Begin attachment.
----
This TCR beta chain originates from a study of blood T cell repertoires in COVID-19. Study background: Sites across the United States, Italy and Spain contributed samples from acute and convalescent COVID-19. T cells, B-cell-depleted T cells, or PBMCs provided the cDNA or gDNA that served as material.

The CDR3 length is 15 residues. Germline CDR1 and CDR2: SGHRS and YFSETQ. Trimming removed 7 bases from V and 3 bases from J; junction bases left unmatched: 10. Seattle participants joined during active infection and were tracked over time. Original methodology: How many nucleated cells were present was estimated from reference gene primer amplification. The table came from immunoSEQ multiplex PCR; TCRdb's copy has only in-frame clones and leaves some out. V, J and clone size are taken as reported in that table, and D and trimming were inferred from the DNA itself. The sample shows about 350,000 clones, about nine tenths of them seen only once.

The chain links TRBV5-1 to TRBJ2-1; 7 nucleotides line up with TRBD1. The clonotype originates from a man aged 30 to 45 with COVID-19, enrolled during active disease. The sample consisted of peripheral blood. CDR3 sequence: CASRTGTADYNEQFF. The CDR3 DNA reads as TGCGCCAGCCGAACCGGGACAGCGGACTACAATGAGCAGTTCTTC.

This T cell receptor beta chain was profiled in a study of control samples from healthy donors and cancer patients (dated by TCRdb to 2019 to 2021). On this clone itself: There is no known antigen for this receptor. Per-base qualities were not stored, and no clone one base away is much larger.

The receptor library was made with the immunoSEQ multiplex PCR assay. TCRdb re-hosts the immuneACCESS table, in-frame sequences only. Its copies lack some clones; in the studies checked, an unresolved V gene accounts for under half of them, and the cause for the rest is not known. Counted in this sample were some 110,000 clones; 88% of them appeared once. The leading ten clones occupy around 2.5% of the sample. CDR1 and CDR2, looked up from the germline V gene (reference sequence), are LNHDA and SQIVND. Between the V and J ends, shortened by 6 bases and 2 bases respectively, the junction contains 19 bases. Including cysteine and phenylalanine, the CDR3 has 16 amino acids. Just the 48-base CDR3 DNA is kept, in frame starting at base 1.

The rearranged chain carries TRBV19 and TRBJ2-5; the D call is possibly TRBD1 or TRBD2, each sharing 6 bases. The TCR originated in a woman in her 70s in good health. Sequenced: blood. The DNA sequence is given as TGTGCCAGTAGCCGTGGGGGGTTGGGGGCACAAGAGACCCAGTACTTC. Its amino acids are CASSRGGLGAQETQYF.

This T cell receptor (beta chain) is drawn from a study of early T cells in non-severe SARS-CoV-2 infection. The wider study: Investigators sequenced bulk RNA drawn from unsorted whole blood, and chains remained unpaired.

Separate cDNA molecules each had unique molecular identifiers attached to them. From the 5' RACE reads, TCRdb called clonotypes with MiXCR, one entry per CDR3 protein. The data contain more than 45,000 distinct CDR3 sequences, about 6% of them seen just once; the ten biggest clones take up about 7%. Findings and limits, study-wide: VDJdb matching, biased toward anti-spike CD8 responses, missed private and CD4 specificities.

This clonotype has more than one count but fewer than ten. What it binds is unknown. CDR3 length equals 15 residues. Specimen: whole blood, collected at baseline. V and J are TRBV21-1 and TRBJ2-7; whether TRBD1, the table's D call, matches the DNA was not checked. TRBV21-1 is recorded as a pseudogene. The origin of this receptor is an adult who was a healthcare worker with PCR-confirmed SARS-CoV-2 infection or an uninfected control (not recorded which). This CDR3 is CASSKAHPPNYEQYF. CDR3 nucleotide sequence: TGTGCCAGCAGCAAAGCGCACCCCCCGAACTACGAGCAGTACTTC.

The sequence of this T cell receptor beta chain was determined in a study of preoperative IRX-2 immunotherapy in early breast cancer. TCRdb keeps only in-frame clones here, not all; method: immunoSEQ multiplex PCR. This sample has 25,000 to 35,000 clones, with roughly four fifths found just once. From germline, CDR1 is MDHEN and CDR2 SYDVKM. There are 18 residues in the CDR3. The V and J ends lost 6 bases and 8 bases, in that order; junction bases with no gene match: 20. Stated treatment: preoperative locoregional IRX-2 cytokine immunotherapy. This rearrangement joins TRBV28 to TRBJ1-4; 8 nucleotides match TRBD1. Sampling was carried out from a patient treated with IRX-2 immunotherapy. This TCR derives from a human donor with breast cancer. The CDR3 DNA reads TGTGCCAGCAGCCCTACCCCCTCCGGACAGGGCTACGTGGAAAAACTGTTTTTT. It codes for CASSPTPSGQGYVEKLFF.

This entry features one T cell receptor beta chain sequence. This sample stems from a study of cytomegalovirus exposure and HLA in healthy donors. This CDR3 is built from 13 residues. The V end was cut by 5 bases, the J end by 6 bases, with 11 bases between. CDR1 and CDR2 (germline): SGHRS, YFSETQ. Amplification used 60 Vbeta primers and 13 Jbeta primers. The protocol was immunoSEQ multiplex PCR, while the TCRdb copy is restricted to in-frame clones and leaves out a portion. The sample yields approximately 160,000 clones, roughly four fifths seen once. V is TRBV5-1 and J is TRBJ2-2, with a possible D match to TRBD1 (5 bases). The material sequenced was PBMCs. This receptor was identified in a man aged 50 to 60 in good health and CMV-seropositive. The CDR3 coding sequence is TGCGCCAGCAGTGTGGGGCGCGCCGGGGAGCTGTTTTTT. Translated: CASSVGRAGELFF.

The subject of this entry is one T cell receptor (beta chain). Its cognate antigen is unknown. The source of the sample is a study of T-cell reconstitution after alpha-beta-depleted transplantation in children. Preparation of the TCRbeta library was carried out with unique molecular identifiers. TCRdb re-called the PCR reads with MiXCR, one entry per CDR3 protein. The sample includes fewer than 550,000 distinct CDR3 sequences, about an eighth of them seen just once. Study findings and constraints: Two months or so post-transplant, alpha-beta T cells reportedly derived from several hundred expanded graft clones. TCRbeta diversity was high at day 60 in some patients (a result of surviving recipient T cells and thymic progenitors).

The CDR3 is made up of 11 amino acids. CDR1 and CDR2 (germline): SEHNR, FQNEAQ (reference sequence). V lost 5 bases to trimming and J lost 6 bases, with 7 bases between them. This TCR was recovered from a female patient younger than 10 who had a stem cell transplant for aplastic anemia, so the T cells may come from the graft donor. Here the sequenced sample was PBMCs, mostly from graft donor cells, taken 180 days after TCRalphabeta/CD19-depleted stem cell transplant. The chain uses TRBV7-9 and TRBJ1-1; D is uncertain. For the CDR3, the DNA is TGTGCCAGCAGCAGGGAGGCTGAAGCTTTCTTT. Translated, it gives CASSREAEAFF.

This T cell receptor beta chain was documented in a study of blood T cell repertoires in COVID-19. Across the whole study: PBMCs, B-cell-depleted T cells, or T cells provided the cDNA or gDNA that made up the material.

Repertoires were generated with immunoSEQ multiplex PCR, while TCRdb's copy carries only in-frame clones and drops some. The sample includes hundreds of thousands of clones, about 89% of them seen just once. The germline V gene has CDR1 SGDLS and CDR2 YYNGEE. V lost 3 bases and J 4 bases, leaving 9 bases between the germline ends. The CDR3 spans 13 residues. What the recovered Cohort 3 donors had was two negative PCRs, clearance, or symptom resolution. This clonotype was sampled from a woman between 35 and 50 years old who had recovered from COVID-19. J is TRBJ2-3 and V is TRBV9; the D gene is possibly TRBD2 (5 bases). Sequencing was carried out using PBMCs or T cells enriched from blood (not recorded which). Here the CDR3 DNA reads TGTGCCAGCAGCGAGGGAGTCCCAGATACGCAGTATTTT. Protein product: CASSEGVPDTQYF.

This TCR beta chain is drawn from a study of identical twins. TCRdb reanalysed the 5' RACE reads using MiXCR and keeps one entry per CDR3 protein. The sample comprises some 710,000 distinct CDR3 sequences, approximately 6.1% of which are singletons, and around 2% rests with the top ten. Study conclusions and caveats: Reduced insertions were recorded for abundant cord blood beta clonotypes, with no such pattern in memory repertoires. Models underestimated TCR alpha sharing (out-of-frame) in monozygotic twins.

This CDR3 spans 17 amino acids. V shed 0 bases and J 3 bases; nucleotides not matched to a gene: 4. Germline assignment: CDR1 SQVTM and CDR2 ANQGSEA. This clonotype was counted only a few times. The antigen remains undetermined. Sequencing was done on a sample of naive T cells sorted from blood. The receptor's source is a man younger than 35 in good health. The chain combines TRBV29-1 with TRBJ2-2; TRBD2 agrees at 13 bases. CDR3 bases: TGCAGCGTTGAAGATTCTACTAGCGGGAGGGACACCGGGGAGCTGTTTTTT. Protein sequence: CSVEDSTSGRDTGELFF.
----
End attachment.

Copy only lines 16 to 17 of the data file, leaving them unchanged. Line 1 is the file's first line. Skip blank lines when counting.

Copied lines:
This TCR beta chain is drawn from a study of identical twins. TCRdb reanalysed the 5' RACE reads using MiXCR and keeps one entry per CDR3 protein. The sample comprises some 710,000 distinct CDR3 sequences, approximately 6.1% of which are singletons, and around 2% rests with the top ten. Study conclusions and caveats: Reduced insertions were recorded for abundant cord blood beta clonotypes, with no such pattern in memory repertoires. Models underestimated TCR alpha sharing (out-of-frame) in monozygotic twins.

This CDR3 spans 17 amino acids. V shed 0 bases and J 3 bases; nucleotides not matched to a gene: 4. Germline assignment: CDR1 SQVTM and CDR2 ANQGSEA. This clonotype was counted only a few times. The antigen remains undetermined. Sequencing was done on a sample of naive T cells sorted from blood. The receptor's source is a man younger than 35 in good health. The chain combines TRBV29-1 with TRBJ2-2; TRBD2 agrees at 13 bases. CDR3 bases: TGCAGCGTTGAAGATTCTACTAGCGGGAGGGACACCGGGGAGCTGTTTTTT. Protein sequence: CSVEDSTSGRDTGELFF.